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23 March 2011, 12:54

SSL meltdown forces browser developers to update

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According to Tor developer Jacob Appelbaum and a blog posting by the Mozilla Foundation, the Comodo SSL Certification Authority may have been compromised. As a consequence, criminals apparently obtained nine certificates for web sites that already existed, including There is no official statement on whether the situation was caused by insufficient checks during the certification process or by a breach of Comodo's infrastructure.

However, what initially appeared to be a problem for Comodo is now forcing browser developers to take counter measures and release updates. Otherwise, criminals could, for example, redirect users to a bogus Firefox plug-in page and offer them infected add-ons to install – as the page would possess a valid server certificate for, users would be unaware, and Firefox wouldn't issue an alert. Similar attacks on online banking sites are also conceivable.

PKI infrastructures allow compromised certificates to be withdrawn, and providers can offer either Certificate Revocation Lists (CRLs) to download or an online checking service, via Online Certificate Status Protocol (OCSP). This is supposed to allow browsers to check whether a certificate that is being offered by a server is not compromised. Consequently, Certificate Authorities (CAs) have said for years that cases such as the current one are "not a problem".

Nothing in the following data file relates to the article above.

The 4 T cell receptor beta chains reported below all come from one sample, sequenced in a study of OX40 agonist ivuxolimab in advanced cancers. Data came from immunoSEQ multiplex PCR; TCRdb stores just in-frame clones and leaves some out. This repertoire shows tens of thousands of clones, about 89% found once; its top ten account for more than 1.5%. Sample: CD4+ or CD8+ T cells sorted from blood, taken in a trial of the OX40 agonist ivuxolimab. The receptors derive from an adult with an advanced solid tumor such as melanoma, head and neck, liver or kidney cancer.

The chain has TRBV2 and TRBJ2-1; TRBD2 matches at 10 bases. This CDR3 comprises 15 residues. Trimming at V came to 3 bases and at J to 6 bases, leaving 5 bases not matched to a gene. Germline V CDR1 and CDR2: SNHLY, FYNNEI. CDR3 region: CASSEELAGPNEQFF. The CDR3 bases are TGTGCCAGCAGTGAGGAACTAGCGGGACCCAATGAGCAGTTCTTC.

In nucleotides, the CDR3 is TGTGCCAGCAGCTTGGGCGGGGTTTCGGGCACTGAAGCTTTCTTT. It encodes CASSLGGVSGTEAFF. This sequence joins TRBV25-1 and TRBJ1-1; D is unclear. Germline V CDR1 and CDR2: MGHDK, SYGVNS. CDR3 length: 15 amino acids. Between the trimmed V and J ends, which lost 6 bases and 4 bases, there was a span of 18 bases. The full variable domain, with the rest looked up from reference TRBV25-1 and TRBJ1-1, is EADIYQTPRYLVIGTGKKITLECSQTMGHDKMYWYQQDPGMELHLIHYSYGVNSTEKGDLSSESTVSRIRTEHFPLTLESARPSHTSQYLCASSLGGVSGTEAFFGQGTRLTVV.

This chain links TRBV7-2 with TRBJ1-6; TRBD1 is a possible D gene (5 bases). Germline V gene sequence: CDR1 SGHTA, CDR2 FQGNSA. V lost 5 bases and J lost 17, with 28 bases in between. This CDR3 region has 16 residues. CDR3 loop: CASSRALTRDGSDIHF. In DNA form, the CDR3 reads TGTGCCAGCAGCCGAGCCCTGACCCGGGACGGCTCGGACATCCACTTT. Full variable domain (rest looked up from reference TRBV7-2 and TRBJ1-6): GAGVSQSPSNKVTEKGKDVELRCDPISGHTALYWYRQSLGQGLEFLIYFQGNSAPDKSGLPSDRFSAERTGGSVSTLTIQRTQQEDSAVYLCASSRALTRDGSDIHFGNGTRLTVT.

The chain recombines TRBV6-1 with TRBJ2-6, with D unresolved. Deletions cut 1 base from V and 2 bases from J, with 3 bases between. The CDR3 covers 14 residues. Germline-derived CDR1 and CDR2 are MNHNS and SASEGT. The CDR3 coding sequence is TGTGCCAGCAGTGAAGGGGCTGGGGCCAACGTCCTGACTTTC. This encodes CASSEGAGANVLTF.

So much for the theory. In practice, however, it has now emerged that CRL and OCSP queries can be blocked without triggering an alert in the browsers' default configurations. This will cause verification to fail, and users to remain unaware. Probably for this reason, Comodo has contacted all major browser developers and notified them of the serial numbers of the affected certificates. These serial numbers are now to be hard-coded into browsers as a blacklist so they trigger an alert even without CRL and OCSP.

Google had already responded last week by releasing Chrome 10.0.648.151, while the Mozilla Foundation narrowly managed to include the blacklist in Firefox 4, and the newly released Firefox versions 3.6.16 and 3.5.18 also include the list. Tor developer Jacob Appelbaum, who has been in contact with Comodo since last week, says that a mitigation pack for Internet Explorer is being put together. The update policies of Opera and Apple currently remain unknown.

The incident is further proof that the entire concept of SSL and of users' trust in the Certificate Authorities are standing on feet of clay. After all, a certificate is also considered trustworthy even if it is issued by a CA reseller based in a country to which users probably wouldn't even go on holiday for security reasons. And the promised technologies don't even work when a compromised certificate is made public. It is time to come up with a new concept – and "EV-SSL" certificates, at least, should not be a part of it .


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